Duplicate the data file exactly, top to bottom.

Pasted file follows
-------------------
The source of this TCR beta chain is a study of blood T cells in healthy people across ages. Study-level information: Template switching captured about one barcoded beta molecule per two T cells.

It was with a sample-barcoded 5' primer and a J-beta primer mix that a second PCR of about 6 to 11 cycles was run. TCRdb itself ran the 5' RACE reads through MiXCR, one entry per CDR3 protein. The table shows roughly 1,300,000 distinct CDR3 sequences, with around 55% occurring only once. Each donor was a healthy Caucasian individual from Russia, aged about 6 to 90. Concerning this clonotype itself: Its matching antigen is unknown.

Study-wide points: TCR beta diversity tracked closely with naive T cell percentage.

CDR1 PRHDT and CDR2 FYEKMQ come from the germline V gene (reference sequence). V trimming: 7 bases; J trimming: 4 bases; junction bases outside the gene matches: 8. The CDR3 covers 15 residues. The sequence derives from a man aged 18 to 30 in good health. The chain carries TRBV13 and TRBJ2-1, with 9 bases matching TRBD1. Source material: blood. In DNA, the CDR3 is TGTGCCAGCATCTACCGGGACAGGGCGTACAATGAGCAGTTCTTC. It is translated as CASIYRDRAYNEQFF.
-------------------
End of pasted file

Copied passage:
The source of this TCR beta chain is a study of blood T cells in healthy people across ages. Study-level information: Template switching captured about one barcoded beta molecule per two T cells.

It was with a sample-barcoded 5' primer and a J-beta primer mix that a second PCR of about 6 to 11 cycles was run. TCRdb itself ran the 5' RACE reads through MiXCR, one entry per CDR3 protein. The table shows roughly 1,300,000 distinct CDR3 sequences, with around 55% occurring only once. Each donor was a healthy Caucasian individual from Russia, aged about 6 to 90. Concerning this clonotype itself: Its matching antigen is unknown.

Study-wide points: TCR beta diversity tracked closely with naive T cell percentage.

CDR1 PRHDT and CDR2 FYEKMQ come from the germline V gene (reference sequence). V trimming: 7 bases; J trimming: 4 bases; junction bases outside the gene matches: 8. The CDR3 covers 15 residues. The sequence derives from a man aged 18 to 30 in good health. The chain carries TRBV13 and TRBJ2-1, with 9 bases matching TRBD1. Source material: blood. In DNA, the CDR3 is TGTGCCAGCATCTACCGGGACAGGGCGTACAATGAGCAGTTCTTC. It is translated as CASIYRDRAYNEQFF.